Friday, February 27, 2015

Big Dave on Roman Reigns and Daniel Bryan, and a Note about Promotion, the Fans, and Manipulation

Reigns may or may not be ready, but if he's not, the blame can be on McMahon's lack of manipulation of the fans
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Dave Meltzer dedicated a huge block of text in the latest edition of the Wrestling Observer newsletter on the Fast Lane main event and its far-reaching implications about the mind of Vince McMahon. It is worth reading whether you're a subscriber or if you're like me, some shithead who read it away from the rest of the newsletter when it was re-posted at r/SquaredCircle. It's a longer read, and those who aren't familiar with/comfortable reading Meltzer's style of prose may struggle to get through it. However, I would exhort everyone to power through it, because the analysis is mostly solid. I would wholly disagree with his stinging jabs here and there that go back to his belief that Bryan is only "catchphrase over," but other than that, it's a solid look into the history of who has drawn and how all the leading factors that Vince McMahon seems to think create a draw aren't as hard and fast as history might suggest.

One line sticks out most conspicuously through its prescience:
I learned long ago that a good promoter listens to the fans, and a great promoter completely manipulates the fans.
The dirty truth in wrestling promotion is that while the fans are the best and most reliable focus group, giving them exactly what they want on more than a special occasion doesn't work as well as one thinks. For every satisfaction provided, a good promoter has to leave two dangling edges to keep the fans coming back. Additionally, wrestlers like Bryan, who came from the indies with a sizable prefab fanbase, don't come around with great frequency in this age of WWE hegemony. Sure, the company can keep coasting on fumes because of said dominance, but at some point, one might think McMahon would be interested in creating a star on his own.

The problem here is that Roman Reigns was not ever dead on arrival. He was the Hammer of The Shield, and fans quickly took to him as affectionately as they did the other two, more acclaimed, more storied members. Making him the heir apparent to John Cena was never the worst idea, but the execution of his rise to power was botched severely. Some might point to how he was handled upon his return from hernia surgery, but he wasn't lighting the world on fire right after Seth Rollins disbanded the group either. Meltzer danced around the biggest reason why, but he never explicitly wrote that Reigns was never over as an individual as much as he was a part of the group.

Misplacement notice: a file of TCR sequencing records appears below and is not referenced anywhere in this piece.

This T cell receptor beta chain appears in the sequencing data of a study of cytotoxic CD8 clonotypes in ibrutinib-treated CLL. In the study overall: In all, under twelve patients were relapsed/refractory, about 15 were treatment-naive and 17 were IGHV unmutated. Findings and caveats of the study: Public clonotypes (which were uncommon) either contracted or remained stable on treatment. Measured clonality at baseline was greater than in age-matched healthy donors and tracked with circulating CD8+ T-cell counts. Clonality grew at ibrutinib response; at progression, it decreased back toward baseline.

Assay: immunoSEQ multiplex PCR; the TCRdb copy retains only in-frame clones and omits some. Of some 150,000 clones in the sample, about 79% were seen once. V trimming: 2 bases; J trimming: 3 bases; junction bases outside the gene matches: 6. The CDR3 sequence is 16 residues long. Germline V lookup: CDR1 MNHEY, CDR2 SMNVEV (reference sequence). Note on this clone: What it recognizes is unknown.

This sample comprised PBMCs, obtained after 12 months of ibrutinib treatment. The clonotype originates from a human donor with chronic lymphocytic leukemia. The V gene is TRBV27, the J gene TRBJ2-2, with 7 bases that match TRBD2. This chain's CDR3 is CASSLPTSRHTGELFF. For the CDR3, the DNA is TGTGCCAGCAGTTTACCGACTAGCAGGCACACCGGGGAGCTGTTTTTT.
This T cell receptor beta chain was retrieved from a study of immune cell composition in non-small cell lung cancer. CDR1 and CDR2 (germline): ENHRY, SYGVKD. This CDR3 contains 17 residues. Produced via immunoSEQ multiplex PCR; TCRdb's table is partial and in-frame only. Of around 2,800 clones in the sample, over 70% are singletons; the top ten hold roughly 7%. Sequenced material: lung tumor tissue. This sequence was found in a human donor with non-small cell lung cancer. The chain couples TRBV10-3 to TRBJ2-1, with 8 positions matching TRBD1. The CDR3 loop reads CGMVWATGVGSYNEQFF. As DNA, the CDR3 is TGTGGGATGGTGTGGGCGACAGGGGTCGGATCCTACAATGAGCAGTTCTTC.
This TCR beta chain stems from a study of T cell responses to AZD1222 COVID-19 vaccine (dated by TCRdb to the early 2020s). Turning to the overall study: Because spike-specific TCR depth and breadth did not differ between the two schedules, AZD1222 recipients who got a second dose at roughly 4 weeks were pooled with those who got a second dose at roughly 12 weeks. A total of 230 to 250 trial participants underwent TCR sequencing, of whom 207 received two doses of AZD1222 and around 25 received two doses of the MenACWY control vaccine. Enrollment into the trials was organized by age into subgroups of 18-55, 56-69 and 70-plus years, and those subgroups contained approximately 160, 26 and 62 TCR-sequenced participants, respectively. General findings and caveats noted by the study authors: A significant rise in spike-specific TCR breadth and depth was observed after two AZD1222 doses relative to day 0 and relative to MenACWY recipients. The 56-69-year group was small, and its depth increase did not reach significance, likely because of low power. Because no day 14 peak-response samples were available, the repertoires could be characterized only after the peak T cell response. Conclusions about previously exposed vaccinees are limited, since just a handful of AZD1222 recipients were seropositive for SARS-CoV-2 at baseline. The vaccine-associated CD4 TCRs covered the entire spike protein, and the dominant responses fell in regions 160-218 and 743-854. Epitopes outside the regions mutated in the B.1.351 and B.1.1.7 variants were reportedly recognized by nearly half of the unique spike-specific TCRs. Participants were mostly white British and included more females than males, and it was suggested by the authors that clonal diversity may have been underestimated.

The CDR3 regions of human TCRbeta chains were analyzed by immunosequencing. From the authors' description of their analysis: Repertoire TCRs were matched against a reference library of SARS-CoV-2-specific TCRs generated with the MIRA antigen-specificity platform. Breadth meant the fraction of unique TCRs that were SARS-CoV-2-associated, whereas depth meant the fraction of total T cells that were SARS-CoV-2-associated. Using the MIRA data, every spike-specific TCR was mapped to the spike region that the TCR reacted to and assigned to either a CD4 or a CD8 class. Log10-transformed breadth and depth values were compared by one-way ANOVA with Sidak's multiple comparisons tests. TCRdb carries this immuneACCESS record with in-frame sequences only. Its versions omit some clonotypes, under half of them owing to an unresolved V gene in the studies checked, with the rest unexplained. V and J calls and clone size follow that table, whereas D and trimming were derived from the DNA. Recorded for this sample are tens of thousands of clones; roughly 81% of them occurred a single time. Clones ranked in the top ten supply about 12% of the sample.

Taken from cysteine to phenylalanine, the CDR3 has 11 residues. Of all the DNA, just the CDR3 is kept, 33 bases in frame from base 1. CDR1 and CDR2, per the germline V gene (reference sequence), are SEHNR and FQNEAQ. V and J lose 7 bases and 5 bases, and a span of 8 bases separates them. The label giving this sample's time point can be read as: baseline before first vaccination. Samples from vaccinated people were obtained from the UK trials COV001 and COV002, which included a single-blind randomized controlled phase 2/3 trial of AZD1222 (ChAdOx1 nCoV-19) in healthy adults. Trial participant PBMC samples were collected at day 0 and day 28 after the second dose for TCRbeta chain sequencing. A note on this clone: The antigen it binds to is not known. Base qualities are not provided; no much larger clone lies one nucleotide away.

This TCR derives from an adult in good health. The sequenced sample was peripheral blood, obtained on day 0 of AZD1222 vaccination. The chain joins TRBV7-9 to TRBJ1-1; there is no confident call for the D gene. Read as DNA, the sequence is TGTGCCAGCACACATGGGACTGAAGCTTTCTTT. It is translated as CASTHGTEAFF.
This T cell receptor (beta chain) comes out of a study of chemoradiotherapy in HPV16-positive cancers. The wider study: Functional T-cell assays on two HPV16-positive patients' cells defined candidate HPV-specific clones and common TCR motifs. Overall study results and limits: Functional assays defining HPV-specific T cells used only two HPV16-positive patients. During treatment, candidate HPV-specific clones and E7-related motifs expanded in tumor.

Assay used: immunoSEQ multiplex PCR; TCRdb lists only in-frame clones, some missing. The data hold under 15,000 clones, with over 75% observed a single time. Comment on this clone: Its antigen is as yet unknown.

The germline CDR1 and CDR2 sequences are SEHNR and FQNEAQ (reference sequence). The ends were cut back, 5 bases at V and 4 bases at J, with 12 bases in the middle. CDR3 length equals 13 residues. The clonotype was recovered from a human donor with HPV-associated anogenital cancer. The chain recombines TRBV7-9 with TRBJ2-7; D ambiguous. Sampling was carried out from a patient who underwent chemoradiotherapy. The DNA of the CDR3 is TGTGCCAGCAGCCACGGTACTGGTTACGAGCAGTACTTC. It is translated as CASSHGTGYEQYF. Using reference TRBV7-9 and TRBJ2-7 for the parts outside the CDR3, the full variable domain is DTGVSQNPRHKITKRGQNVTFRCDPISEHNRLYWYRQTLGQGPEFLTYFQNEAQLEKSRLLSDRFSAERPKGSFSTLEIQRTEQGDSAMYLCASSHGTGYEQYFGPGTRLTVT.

He had to be built up, and McMahon never put the effort in. Rollins was always Triple H's pet project, so the reason why he is where he is is backed up by months of homework. Dean Ambrose got over, sure, but it was in spite of terrible direction, and no one knows if he will ever recover, whether on his own merits or if WWE ever will get off its collective ass and realize what it has with him. Reigns got the least amount of work out of the gate. McMahon acted like a good promoter and pushed Reigns because the fans cheered for him as a member of The Shield, but he never manipulated them into a frenzy over him because he assumed that Reigns, the singular whole, was going to remain as over as he was as a part of a bigger cog.

If McMahon wanted to jam Reigns into the WrestleMania XXXI main event, he had two options. The first would have been to do some actual work getting him over as more than a shitty, nursery-rhyme spewing mouthpiece for his own shitty promo ideas. The second idea was to have never broken up The Shield in the first place. Both show the lack of creative range that exists within Titan Towers right now. No maxim ever existed that says a successful stable has to do stable things to remain a viable entry. Did the Four Horsemen exclusively work atomicos? Even in the recent past, Evolution never was the well-oiled machine that The Shield was as a stable. and conversely, The Shield was never given a chance NOT to play a role different than what it had been introduced as.

And so the Reigns/Brock Lesnar quandary isn't so much a tragedy just because of misunderstanding process and category as endgame like Meltzer suggests, but because it shows how lazy and unwilling to put in the work in manipulating the fans into buying Reigns that WWE and specifically McMahon has become. Malaise doesn't loom over the entirety of the company like it is over the main roster. NXT bookers and writers don't have any problem getting juice out of its roster, and it's not just because the best people who inhabit the territory are insanely talented at what they do best, from Sami Zayn and Kevin Owens all the way down the line to Tyler Breeze and Enzo Amore. But pride and sloth just seem to be in McMahon's way.

As an aside to the main thrust of this commentary, the final paragraphs of Meltzer's original piece are sobering as all hell from a business standpoint or a standpoint of importance within the greater narrative, if you care about these things. Sure, Bryan will continue to be the best wrestler in the goddamn world, and as long as he can go 10-20 minutes with the WWE's rogues' gallery in any given match, he'll remain absolutely golden from an artistic point of view. But the picture of him as the world's most technically proficient Hacksaw Jim Duggan? Yeah, that mental image is so plausible that I can see it now.